Financial Secretary: Thank you for the good question. In terms of land revenue, in the year 2018-19 the projected outturn is about $115 billion, which is slightly less than what we have originally budgeted for. But it is only a very small margin, mainly because of the two unsuccessful tenders in the past year. Going forward, what you have pointed out is quite correct, in the sense that after changing the split between public and private housing land supply the number of sites and the amount of private residential housing supply will decrease, and consequently may have an impact on our land revenue. But this has to be looked at very carefully in terms of - apart from residential sites, do we have commercial sites for sale? In the coming years, we have quite a substantial amount of commercial sites to be put to the market, say, for example the site on top of the West Kowloon high-speed railway station is a very valuable site and the expected sales proceeds would be very high, and also for this year there are also commercial sites in Kai Tak.
    Apart from quantity, what is also relevant is the location of the sites and the expected market response and the expected price that these sites could fetch. In the coming year a lot of the sites are in prime locations, say for example in Kai Tak, so that's why when we plan for the land revenue for 2019-20, we are still putting in a comparatively high figure. As to the rest of the five-year period, we have taken experience from our past history, meaning that we take the land revenue as a percentage of GDP in the past 10 years average as the yardstick for us to project the rest of the midrange period. We will keep this under close review, but in the meantime I think this is a very practical approach taking into consideration the actual sites and actual situation.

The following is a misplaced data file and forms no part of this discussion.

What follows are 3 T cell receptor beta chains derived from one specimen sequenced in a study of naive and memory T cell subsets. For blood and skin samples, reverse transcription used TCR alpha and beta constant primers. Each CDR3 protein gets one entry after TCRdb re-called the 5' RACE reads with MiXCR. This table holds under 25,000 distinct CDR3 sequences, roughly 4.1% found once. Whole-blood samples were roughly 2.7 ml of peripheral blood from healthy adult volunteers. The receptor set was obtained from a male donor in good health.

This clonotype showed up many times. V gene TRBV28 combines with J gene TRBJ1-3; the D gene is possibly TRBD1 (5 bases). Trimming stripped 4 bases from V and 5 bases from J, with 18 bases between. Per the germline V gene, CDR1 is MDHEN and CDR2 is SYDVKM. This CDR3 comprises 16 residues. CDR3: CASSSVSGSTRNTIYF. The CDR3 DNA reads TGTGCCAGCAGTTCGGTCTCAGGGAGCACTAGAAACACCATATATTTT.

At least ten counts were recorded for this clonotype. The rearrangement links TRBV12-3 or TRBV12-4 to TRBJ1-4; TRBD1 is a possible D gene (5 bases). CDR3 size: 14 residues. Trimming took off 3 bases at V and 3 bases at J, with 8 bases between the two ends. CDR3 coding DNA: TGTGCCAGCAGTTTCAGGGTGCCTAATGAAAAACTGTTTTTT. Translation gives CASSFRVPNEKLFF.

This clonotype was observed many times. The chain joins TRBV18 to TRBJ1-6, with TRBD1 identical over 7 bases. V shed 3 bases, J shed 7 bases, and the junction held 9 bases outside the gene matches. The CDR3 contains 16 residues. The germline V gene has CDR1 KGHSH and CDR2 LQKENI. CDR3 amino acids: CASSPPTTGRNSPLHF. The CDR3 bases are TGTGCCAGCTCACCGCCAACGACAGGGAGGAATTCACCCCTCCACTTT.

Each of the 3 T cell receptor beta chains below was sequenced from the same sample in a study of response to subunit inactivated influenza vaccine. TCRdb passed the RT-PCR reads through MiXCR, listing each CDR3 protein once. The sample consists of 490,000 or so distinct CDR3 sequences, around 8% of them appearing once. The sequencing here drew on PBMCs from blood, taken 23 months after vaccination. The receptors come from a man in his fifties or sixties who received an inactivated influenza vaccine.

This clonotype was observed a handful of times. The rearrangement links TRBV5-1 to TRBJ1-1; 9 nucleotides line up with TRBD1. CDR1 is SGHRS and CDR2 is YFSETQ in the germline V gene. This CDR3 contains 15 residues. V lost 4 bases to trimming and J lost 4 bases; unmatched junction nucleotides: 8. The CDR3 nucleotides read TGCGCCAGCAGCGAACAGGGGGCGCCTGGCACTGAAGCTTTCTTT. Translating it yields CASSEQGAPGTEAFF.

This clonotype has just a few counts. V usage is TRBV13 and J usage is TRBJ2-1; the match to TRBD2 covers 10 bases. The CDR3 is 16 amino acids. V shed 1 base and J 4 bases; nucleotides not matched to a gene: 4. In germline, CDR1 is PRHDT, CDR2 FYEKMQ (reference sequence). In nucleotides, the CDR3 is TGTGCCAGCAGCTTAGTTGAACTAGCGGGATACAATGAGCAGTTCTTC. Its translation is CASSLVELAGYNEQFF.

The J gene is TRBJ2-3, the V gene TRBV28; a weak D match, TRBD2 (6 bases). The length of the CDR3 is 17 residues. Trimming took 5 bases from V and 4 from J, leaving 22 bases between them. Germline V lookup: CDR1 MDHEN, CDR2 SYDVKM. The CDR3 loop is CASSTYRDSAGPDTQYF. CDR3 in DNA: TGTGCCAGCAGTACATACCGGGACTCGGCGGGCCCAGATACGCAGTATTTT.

Reporter: What are other sources of government revenue…?
Financial Secretary: In terms of profits tax income and salaries tax income, the drop next year compared to this year is in fact due to the one-off relief measures. If you look at profits tax and salaries tax, it has been growing in the past few years. At the moment, given our substantial amount of fiscal reserve, we do not think there is a very urgent immediate need for us to look for new income sources, although the Tax Policy Unit should bear this in mind and take this as one of the agenda for their work.
Reporter: One lawmaker earlier highlighted that, despite you announcing that there are a number of increases – one-off increases – to social security allowances, they noted that the Government recently just raised the age limit for elderly social security payments and you announced this employment supplement subsidy, this new subsidy, and there's no increase in the subsidy. So, would you consider raising that as well for the year? And the second question is on the lower caps for the salaries tax and relevant sweeteners – you explained that it's because of the uncertainties Hong Kong economy is facing and also much lower budget surplus that we're seeing in this financial year. So, should the public be expecting fewer and fewer sweeteners, or a smaller amount of sweeteners going forward? And my third question is on the loan-to-value ratio – you mentioned in your Budget that you don't think, it's not the right time for the Government to relax any of your cooling measures on the property market. But earlier you indicated that you have heard people's voices on relaxing these mortgage requirements on loan-to-value ratio, so does that mean that this is not coming anytime soon at all? Thank you.